Kansas Geological Survey, Open-file Report 1998-42
Hillel Rubin and Robert W. Buddemeier
KGS Open File Report 1998-42
September 27, 1998
Mineralization of groundwater resources in south central Kansas can occur due to the penetration of saline water from deep bedrock formation, into small bedrock features of high permeability located in places occupied by streams and rivers in past geological eras. These geological formations are termed "paleodrainage channels." The comparatively fast migration of saline water through these channels of high permeability is associated with the transfer of salinity into the overlying freshwater aquifer. The permeability of the overlying aquifer is significantly smaller than that of the "channel formation". This study develops a set of boundary layer (BL) approaches to quantify the process of salinity transfer from the channels into the aquifer. The methods used in the present study provide quick estimation and evaluation of the dilution of the channel flow, as well as of the salinity profile changes in the mineralized zone created in the overlying aquifer.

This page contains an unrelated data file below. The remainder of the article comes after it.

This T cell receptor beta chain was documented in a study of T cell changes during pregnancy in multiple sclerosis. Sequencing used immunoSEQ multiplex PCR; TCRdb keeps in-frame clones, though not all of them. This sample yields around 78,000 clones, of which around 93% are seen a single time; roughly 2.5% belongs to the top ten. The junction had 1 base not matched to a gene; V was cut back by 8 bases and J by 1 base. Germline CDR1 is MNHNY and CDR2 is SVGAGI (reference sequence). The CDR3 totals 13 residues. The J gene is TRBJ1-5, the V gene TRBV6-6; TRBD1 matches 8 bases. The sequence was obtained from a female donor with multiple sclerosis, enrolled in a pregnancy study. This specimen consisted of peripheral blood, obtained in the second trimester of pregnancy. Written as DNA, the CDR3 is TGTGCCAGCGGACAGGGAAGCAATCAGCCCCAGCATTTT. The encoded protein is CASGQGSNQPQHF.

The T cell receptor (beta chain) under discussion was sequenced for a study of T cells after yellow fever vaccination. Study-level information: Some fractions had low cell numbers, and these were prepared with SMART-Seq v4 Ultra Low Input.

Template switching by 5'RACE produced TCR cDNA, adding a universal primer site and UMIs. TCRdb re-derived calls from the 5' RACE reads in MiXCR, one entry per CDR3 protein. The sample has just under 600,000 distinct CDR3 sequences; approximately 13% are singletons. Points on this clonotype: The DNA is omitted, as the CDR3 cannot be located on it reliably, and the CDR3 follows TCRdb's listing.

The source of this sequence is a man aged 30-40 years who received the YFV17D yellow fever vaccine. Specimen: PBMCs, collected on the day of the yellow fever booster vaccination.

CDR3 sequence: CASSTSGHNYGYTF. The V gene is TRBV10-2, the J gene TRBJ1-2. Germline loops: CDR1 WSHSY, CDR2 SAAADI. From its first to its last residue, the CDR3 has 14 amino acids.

The application of the method is exemplified by a complete set of calculations characterizing the possible mineralization process at a specific channel in south central Kansas. Sensitivity analyses are performed and provide information about the importance of the various parameters that affect the mineralization process. Some possible scenarios for the aquifer mineralization phenomena are described and evaluated. It is shown that the channel mineralization may create either several stream tubes of the aquifer with high salinity, or many stream tubes mineralized to a lesser extent. Characteristics of these two patterns of aquifer mineralization are quantified and discussed.
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Kansas Geological Survey, Geohydrology
Placed online Oct. 16, 2013
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